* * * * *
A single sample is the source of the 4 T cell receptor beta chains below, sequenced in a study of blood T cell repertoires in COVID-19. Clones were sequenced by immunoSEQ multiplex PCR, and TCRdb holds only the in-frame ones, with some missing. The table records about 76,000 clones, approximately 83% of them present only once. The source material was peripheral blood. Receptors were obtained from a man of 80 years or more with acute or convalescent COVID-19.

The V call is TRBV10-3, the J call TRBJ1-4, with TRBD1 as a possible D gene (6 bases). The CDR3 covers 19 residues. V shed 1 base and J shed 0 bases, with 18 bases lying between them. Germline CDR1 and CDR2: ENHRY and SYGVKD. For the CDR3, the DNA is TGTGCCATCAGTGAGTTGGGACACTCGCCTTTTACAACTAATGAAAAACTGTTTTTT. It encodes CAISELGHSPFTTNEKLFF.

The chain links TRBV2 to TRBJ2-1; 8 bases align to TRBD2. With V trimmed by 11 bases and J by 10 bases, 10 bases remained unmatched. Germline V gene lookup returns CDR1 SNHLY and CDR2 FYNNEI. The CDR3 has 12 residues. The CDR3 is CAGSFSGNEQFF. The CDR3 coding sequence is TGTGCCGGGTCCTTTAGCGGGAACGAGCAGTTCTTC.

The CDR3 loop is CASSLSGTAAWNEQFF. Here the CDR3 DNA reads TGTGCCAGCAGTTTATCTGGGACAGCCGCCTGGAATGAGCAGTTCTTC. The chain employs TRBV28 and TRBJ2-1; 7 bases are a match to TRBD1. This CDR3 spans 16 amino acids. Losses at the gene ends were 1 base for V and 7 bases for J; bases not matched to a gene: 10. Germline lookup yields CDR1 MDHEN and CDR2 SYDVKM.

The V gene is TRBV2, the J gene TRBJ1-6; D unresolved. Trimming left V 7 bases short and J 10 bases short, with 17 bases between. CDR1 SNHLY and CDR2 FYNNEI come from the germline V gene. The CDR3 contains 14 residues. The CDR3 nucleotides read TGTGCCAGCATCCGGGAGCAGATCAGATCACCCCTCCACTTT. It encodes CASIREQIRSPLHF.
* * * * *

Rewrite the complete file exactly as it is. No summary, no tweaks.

A single sample is the source of the 4 T cell receptor beta chains below, sequenced in a study of blood T cell repertoires in COVID-19. Clones were sequenced by immunoSEQ multiplex PCR, and TCRdb holds only the in-frame ones, with some missing. The table records about 76,000 clones, approximately 83% of them present only once. The source material was peripheral blood. Receptors were obtained from a man of 80 years or more with acute or convalescent COVID-19.

The V call is TRBV10-3, the J call TRBJ1-4, with TRBD1 as a possible D gene (6 bases). The CDR3 covers 19 residues. V shed 1 base and J shed 0 bases, with 18 bases lying between them. Germline CDR1 and CDR2: ENHRY and SYGVKD. For the CDR3, the DNA is TGTGCCATCAGTGAGTTGGGACACTCGCCTTTTACAACTAATGAAAAACTGTTTTTT. It encodes CAISELGHSPFTTNEKLFF.

The chain links TRBV2 to TRBJ2-1; 8 bases align to TRBD2. With V trimmed by 11 bases and J by 10 bases, 10 bases remained unmatched. Germline V gene lookup returns CDR1 SNHLY and CDR2 FYNNEI. The CDR3 has 12 residues. The CDR3 is CAGSFSGNEQFF. The CDR3 coding sequence is TGTGCCGGGTCCTTTAGCGGGAACGAGCAGTTCTTC.

The CDR3 loop is CASSLSGTAAWNEQFF. Here the CDR3 DNA reads TGTGCCAGCAGTTTATCTGGGACAGCCGCCTGGAATGAGCAGTTCTTC. The chain employs TRBV28 and TRBJ2-1; 7 bases are a match to TRBD1. This CDR3 spans 16 amino acids. Losses at the gene ends were 1 base for V and 7 bases for J; bases not matched to a gene: 10. Germline lookup yields CDR1 MDHEN and CDR2 SYDVKM.

The V gene is TRBV2, the J gene TRBJ1-6; D unresolved. Trimming left V 7 bases short and J 10 bases short, with 17 bases between. CDR1 SNHLY and CDR2 FYNNEI come from the germline V gene. The CDR3 contains 14 residues. The CDR3 nucleotides read TGTGCCAGCATCCGGGAGCAGATCAGATCACCCCTCCACTTT. It encodes CASIREQIRSPLHF.